Thursday, August 27, 2009
Teddy Passed the Torch
A Tribute to Teddy
America, in general, and Black America, in particular lost a true friend and advocate in the passing of Edward “Teddy” Moore Kennedy. He was the last of the Kennedy legacy. Jack, the older brother was elected president with strong support of the black community. During his campaign for the presidency, Senator Jack Kennedy called Coretta Scott King to console her relative to Martin’s being in jail. A presidential candidate expressing concern about “a Negro?” That was unprecedented. Every black minister across the nation told that story to their congregations on Sunday morning. Jack Kennedy was the first president to speak out forcefully about discrimination suffered by African Americans. He promoted a civil rights bill that had been encouraged by 250,000 people marching on Washington. He was assassinated. Malcolm was disciplined for a flip remark he made about assassination. Purportedly he was disciplined because President Jack Kennedy was loved by black America. (At least that was the reason given.)
Then came Bobby. Marian Wright Edleman, Charles Evers, and other activists in Mississippi introduced Bobby Kennedy to poverty. He had never known poverty. He was transformed from vengeful anti-labor, or at least anti-teamster, brute to a man of compassion who sought out justice for those who had been marginalized. By the time he got around to running for the presidency, he was passionate in his pursuit of justice and equality. It was Bobby Kennedy who informed the crowd in Indianapolis that Dr. Martin Luther King, Jr. had been killed by an assassin’s bullet. The news of King’s assassination led to violent eruptions in cities all across the nation but not Indianapolis. The sensitivity along with the importance of non-violence connected with the crowd. That speech by Bobby made it clear that he would be a stalwart on the issue of civil rights. With his nomination almost certain, he was assassinated. African Americans mourned.
This was the Kennedy legacy that was bestowed onto Teddy. His career in the Senate has been one of struggle for economic justice for the American citizenry. At the top of that list was health care for all, beginning with seniors. To a person labor leaders found a friend and advocate for their issues in Senator Kennedy, not the least of which was “Teddy’s” struggle to raise the minimum wage.
On the issue of civil rights, Kennedy was the lead voice. He consistently played a key role on all of the civil rights legislation. No other Senator comes close in terms of being either a fierce fighter for the cause or in terms of longevity. Liberal Senators came and went but Teddy was there for nearly a half century. In addition to his role on domestic civil rights issues, he sponsored the 1965 immigration bill that struck down “being white” as the primary criterion for immigration into the U.S. His work in this regard when it comes to people of color has changed the face of America.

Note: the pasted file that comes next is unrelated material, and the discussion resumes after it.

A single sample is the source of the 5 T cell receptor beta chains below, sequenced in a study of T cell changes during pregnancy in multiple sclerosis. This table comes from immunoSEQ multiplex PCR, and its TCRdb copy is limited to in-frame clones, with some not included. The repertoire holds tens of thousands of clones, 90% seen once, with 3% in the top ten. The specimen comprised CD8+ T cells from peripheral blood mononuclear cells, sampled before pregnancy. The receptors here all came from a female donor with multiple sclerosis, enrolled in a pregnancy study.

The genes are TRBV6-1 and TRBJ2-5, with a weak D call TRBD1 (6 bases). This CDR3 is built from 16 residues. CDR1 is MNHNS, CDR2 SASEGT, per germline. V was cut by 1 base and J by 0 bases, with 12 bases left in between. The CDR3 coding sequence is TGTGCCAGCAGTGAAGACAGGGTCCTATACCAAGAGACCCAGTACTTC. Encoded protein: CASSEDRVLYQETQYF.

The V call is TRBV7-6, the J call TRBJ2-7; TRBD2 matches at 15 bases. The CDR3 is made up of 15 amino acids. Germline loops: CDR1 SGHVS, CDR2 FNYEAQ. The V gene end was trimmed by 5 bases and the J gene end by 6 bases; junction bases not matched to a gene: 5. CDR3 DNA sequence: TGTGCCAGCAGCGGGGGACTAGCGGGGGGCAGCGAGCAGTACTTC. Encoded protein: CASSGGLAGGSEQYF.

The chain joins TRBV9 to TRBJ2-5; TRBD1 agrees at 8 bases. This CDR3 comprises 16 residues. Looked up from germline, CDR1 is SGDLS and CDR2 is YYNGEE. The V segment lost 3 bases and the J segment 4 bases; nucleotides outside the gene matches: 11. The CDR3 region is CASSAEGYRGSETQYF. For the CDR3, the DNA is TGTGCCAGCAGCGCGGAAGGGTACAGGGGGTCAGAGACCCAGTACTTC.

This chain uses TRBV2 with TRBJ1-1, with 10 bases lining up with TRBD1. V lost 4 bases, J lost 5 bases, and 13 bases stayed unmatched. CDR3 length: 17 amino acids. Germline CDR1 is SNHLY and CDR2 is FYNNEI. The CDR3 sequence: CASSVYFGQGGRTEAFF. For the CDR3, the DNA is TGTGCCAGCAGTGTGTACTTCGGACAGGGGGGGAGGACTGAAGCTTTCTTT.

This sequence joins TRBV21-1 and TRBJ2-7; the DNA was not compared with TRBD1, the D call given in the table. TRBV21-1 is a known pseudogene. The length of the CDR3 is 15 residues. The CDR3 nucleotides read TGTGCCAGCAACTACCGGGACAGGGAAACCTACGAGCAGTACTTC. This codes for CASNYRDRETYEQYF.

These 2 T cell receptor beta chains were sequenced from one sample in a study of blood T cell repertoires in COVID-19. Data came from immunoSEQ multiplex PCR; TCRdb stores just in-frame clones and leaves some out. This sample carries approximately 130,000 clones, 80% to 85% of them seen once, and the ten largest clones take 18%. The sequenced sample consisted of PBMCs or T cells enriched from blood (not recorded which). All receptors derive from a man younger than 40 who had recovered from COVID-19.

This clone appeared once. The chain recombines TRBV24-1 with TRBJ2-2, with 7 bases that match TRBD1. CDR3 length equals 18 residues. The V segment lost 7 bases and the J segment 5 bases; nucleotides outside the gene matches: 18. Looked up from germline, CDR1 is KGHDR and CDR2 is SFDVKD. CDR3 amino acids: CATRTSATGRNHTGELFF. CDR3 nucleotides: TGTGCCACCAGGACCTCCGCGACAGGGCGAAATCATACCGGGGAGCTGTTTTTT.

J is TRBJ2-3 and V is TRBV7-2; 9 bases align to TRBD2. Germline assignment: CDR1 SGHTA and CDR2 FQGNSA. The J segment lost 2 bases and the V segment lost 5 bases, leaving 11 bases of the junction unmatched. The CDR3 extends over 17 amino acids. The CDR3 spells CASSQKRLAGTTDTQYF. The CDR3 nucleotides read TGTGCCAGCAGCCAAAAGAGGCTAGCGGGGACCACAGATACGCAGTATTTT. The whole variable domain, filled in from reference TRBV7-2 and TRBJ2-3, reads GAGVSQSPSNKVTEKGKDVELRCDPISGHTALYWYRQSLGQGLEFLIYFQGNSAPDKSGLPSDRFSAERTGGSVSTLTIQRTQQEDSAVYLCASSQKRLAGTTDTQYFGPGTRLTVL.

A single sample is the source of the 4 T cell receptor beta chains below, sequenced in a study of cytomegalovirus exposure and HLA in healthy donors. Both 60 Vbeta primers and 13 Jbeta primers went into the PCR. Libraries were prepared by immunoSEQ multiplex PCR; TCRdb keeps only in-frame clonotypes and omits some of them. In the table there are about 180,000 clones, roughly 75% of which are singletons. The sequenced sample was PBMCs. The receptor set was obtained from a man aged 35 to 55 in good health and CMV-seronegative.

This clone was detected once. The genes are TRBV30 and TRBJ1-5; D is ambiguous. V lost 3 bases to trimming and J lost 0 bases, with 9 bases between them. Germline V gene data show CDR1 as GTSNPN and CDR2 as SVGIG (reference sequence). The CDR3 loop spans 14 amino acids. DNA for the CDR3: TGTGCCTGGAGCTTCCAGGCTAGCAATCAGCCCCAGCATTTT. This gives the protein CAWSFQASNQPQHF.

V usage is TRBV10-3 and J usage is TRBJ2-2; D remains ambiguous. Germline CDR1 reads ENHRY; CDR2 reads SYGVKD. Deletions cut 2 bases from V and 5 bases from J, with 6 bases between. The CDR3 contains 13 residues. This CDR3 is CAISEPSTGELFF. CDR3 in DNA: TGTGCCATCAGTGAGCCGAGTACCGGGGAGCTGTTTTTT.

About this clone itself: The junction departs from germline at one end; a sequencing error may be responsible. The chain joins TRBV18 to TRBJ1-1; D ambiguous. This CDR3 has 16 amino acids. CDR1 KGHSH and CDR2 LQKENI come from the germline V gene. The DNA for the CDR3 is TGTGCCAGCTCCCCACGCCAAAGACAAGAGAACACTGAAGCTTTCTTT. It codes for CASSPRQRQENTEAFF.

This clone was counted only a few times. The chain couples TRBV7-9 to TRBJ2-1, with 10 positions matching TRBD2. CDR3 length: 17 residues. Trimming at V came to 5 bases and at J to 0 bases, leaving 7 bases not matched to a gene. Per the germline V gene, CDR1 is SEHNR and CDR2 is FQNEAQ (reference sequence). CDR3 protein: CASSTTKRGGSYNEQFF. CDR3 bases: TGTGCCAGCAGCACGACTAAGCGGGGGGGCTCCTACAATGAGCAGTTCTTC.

He saved us from Robert Bork. And he tried his best to save us from Clarence Thomas.
Even though Senator Kennedy has been a “Lion” when it comes to civil rights, he made a clear but not always apparent line between the principle of compromise and the compromise of principle. There was a battle the “Lion” did not take on. The disenfranchisement of black voters in Florida in 2000 was nothing less than fraud at the expense of black voters. The Congressional Black Caucus (CBC) challenged the certification of that election based upon the irregularities. They needed ONE Senator to side with them to open up an investigation. Not one Senator gave its support to the CBC, including Senator Kennedy. We must assume that for him that was the principle of compromise at work. To have supported the challenge would have destroyed his career. The "white nation" would have exploded. He would have been vilified, left, right and center. This would not have been in character for someone whose reputation was that he could work both sides of the aisle.
This incident does not take away from his life-long service and advocacy for just causes. He has no peer. There will be a major void. It is hard to imagine who will speak for progressive causes inside the Senate. It will be impossible to replace his collaborative bonds that have developed over decades of service. As far as the Senate is concerned, he cannot be replaced. His service to progressive causes and for the nation was bigger than the Senate and legislation.
In fact, Teddy passed on the legacy that began with Jack, on to Bobby and himself, to Barack Obama and a new generation. By endorsing Barack Obama for the presidency, he remained true to the Kennedy civil rights and economic justice legacies. He used the Kennedy legacy for change, not the status quo or centrist politics. In addition to raising the bar when it comes to civil rights, he took the legacy to a whole new level, being the key player in making history one more time by adding the first African American president to his long list of accomplishments. Obama’s candidacy was up against the Democratic party establishment that had lots of money and was willing to pull out all stops to win. Even so, the most important name in the party for the last half century has been Kennedy. The endorsement rally was unbelievable. Given the honor that this family’s name has in the Democratic party, Obama’s “inheritance,” or having that torch passed to him, may have been Teddy and the Kennedys’ grandest act. Thanks to Teddy for fighting the good fight. He will be missed. RGN